Family Training vs. "Family Week"

"family therapy" "family-based therapy" "Family Week" "family training" "Maudsley approach..."

They are not all the same thing.

An opinionated, and irreverent, primer:
"Family-based therapy" and "Maudsley approach" are almost the same thing. These terms refer to a approach that puts nutritional rehabilitation first, and parents in charge. The family is not the problem - the illness is the problem. FBT is the manualized, research term. Maudsley is the hospital where the concepts originated but is also a place where other approaches have originated. Many people associated with FBT don't like the term Maudsley, and some people at Maudsley don't like the term Maudsley approach, either!

(I use the term Maudsley because parents looking for this type of treatment need a term to use, and a name that googles.)

"Family therapy" for EDs is an older and looser term that can include the above. Originally the idea was that the illness was an expression of problems within the family that the therapy seeks to identify and fix. That idea was supposed to have been abandoned, but many clinicians did not get the memo.

"Family Week" is a standard feature of ED residential treatment where families are invited to come to the center and be spanked for all the things you did wrong and be schooled in what you must now do - but mostly: not do.

I'm a fan of approaches that train the caregivers instead of the patient until a later stage of recovery where the patient can take that on. Here are a few that lean that way:

University of California at San Diego boasts a state-of-the-science program directed by no less than Dr. Walter Kaye, the researcher who is going to crack the very DNA code of this illness for us.

Dr. Nancy Zucker at Duke U. gives you homework and hope when you attend her parent training.

A quick look at the web site for the Kartini Center in Oregon will convince you that if you step up - they'll back you up.

The Boswell Center in Florida combines hands-on with virtual reality by giving you intensive multi-disciplinary support and then follow you home via camera phone support.

Stephanie Millstein is empowering the parents of Michigan in a supportive group setting. (Beaumont Hospital, Royal Oak, 248-551-2385).

Multi-family group training is also offered at the Maudsley in London, at the Westmead in Sydney.


  1. Ah... Laura, thank you for this!

    Now how do we go about getting these extraordinary folks to connect, train, and branch-out their programs in EVERY state; so that families can access these services and support without breaking the bank?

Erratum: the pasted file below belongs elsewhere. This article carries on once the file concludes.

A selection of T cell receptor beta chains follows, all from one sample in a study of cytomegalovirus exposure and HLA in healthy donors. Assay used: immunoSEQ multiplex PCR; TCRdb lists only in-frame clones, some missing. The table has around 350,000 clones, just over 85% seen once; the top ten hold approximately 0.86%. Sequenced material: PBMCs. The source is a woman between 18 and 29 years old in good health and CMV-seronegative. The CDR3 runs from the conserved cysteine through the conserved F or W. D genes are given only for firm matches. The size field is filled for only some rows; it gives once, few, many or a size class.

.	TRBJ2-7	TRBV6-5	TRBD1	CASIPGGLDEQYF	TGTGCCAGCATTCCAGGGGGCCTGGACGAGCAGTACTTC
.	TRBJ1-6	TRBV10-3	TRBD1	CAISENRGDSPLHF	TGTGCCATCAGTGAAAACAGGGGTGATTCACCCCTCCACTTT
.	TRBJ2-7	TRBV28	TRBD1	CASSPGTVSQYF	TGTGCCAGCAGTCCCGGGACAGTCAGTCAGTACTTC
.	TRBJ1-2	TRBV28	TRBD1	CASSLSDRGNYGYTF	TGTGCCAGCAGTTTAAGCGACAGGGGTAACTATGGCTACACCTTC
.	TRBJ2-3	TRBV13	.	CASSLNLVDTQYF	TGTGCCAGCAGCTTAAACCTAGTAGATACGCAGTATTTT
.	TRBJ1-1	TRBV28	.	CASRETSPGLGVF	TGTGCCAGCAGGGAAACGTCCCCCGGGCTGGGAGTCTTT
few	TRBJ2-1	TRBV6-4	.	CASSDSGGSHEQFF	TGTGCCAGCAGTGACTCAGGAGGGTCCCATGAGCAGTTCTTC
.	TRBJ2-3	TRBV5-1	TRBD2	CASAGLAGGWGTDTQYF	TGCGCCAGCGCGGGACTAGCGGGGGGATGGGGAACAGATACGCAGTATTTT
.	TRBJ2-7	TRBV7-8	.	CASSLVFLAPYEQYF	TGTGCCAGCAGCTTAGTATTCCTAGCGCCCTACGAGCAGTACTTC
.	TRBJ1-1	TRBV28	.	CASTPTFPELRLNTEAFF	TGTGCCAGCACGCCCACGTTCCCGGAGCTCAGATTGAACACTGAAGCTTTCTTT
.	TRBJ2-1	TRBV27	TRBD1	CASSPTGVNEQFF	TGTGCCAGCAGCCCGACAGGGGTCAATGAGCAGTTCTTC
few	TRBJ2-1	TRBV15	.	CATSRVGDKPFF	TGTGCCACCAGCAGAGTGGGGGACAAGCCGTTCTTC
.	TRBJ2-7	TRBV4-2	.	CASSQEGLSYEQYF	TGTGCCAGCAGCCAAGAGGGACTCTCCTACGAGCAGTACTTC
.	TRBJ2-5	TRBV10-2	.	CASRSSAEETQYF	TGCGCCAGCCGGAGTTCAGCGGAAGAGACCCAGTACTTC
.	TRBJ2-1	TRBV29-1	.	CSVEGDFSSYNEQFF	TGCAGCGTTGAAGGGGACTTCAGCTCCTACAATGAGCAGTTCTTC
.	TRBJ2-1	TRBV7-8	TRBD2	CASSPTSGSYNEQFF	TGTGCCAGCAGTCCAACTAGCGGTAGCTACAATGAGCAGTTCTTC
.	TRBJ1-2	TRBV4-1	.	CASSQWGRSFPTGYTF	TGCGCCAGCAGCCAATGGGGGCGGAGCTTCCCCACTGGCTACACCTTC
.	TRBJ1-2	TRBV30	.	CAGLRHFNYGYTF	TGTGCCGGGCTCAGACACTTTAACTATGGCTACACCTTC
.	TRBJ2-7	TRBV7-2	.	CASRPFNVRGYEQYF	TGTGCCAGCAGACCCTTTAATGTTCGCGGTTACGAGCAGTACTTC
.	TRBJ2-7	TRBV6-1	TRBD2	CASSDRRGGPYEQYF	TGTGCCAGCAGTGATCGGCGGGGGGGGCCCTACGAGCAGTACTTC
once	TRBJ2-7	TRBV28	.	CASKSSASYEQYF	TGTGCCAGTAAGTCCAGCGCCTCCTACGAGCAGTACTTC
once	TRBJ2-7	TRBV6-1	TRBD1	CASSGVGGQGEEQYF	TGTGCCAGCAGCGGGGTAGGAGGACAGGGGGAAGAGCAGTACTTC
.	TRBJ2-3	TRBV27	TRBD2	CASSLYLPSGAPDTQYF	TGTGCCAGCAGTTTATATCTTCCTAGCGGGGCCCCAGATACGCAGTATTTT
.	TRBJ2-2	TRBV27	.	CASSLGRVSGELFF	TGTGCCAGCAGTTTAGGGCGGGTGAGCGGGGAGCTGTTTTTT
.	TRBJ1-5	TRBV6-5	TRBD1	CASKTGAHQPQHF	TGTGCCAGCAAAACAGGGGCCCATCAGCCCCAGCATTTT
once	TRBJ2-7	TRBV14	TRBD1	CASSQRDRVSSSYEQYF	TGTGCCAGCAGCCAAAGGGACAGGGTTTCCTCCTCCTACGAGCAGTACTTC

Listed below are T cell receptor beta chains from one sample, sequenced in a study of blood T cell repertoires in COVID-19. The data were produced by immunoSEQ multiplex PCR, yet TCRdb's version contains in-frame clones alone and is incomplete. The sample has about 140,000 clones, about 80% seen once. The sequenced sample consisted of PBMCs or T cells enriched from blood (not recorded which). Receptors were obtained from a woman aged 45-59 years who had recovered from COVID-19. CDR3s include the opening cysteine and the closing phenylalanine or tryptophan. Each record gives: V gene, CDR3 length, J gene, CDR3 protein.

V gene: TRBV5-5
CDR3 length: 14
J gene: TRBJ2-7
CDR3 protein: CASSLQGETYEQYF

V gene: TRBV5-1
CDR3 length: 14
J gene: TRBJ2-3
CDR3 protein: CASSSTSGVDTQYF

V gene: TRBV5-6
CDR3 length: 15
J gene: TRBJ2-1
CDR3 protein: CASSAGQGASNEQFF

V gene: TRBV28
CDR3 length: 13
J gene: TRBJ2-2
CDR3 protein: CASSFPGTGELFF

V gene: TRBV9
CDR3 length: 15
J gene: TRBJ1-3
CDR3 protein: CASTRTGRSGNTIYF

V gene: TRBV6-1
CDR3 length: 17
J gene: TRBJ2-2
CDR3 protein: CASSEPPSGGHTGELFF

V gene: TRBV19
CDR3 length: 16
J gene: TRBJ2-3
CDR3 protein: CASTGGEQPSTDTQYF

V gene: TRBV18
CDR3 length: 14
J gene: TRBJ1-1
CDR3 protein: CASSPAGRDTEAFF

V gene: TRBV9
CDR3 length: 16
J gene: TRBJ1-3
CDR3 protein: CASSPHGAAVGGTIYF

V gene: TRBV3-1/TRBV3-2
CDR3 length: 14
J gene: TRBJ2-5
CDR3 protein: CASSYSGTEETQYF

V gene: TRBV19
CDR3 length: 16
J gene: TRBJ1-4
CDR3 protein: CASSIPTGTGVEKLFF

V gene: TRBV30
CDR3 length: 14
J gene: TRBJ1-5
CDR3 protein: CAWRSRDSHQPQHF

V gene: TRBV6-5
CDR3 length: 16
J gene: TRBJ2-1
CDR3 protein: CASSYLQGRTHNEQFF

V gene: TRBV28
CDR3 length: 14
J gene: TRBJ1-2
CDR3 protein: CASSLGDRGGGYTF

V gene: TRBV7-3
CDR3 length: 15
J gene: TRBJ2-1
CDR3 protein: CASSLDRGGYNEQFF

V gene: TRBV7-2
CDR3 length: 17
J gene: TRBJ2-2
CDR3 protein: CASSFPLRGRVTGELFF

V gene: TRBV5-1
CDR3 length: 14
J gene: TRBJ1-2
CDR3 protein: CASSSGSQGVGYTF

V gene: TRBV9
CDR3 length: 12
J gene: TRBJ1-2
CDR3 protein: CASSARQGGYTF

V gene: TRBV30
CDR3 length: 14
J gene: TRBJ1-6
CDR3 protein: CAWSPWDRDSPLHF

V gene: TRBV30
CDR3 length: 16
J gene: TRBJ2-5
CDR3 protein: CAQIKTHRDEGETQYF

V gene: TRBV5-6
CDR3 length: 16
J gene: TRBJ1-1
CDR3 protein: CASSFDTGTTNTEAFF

And also, how do we get additional backing, as parents, to continue asking our local medical/psych/- heaven forbid- IP/OP "treatment facilities" communities to implement these practices and offer these programs for families/parents? Many in the medical community are still dragging their feet, and it doesn't help feeling like one is a lone voice- where is everyone else on this?

    Cheers~ Tracey

    "Tune the vina neither high nor low, and we shall dance joyfully as we go. Stretch its strings too tight, they break; slacken them and no music they make."

    Prince of Dharma-Ranchor Prime

  2. Stephanie rocks my socks!

    I would like more professionals to be flexible in their approach, but above all, put nutrition first. I'm for whatever helps. But nothing can help until you (or your child) eats. Every meal, every snack, every day. Therapy for me during this time was priceless, in part because I had been suffering for long enough that I knew the general routine and was ready to make the change.

    My new favorite idea for research: helping adult sufferers refeed, specifically those who don't/can't/whatever live at home.

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  4. Thank you much for the kind words and support.

  5. Thanks to the generous backing family and Beaumont Hospital we are able to continue to offer this type of programming. We are hoping to be doing a more global professional training in early 2008 and I am looking forward to presenting at NEDA this year in the Treatment Track on "Learning Maudsley/Family Based Therapy for treatment of children, adolescents and perhaps beyond" and looking forward to reconnecting with friends and meeting new people in California! Thank you again.... Stephanie